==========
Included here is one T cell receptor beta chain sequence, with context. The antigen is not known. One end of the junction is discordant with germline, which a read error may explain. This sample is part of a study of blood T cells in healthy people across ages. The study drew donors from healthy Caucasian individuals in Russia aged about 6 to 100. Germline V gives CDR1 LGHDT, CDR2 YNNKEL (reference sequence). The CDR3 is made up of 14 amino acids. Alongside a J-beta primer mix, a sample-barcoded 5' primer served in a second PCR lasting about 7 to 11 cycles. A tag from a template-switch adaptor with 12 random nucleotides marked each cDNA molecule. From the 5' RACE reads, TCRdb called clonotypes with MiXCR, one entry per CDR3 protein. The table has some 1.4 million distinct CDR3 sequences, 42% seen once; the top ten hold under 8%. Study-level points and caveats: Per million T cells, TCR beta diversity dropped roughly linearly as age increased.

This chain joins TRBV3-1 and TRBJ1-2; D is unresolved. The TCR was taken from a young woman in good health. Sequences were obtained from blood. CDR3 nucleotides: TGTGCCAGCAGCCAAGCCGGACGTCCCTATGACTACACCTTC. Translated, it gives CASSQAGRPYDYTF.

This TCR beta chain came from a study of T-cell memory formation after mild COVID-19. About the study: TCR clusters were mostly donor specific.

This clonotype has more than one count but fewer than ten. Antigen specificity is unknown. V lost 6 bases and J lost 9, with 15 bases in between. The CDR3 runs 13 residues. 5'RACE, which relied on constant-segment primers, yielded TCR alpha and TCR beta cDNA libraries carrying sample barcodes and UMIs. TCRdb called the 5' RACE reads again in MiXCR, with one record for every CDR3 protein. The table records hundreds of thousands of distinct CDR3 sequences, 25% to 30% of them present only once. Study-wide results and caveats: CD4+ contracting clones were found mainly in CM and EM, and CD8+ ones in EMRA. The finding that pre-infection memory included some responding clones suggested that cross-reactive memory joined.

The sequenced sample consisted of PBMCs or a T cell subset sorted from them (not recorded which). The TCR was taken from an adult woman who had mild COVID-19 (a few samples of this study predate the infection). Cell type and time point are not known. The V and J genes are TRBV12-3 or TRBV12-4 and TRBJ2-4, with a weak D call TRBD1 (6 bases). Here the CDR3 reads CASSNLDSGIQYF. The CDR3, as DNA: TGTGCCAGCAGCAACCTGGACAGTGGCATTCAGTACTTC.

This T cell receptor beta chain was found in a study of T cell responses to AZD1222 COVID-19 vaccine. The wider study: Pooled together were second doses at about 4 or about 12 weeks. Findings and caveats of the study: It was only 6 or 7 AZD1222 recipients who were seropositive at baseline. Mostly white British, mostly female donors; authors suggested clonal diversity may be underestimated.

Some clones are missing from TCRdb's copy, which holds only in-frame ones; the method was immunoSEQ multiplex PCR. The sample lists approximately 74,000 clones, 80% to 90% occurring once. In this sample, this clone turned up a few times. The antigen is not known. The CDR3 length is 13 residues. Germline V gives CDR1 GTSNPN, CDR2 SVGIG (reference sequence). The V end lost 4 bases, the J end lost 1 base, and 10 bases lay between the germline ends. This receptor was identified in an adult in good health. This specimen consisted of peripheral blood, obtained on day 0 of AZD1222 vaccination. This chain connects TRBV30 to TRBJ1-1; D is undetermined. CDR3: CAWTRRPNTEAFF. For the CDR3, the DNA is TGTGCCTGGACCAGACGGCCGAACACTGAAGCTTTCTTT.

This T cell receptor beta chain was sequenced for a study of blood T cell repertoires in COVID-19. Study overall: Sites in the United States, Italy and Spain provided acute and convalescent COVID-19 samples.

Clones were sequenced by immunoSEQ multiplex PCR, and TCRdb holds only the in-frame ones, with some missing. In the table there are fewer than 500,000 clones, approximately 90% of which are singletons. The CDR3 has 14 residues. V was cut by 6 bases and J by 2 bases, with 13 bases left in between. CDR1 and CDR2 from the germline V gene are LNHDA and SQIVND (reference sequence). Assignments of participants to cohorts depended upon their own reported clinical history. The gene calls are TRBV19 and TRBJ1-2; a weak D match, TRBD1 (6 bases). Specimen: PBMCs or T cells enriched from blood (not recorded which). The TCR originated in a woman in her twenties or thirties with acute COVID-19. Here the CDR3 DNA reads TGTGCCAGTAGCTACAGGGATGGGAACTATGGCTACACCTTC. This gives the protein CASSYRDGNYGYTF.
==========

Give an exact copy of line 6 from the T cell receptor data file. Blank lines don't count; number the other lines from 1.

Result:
This T cell receptor beta chain was found in a study of T cell responses to AZD1222 COVID-19 vaccine. The wider study: Pooled together were second doses at about 4 or about 12 weeks. Findings and caveats of the study: It was only 6 or 7 AZD1222 recipients who were seropositive at baseline. Mostly white British, mostly female donors; authors suggested clonal diversity may be underestimated.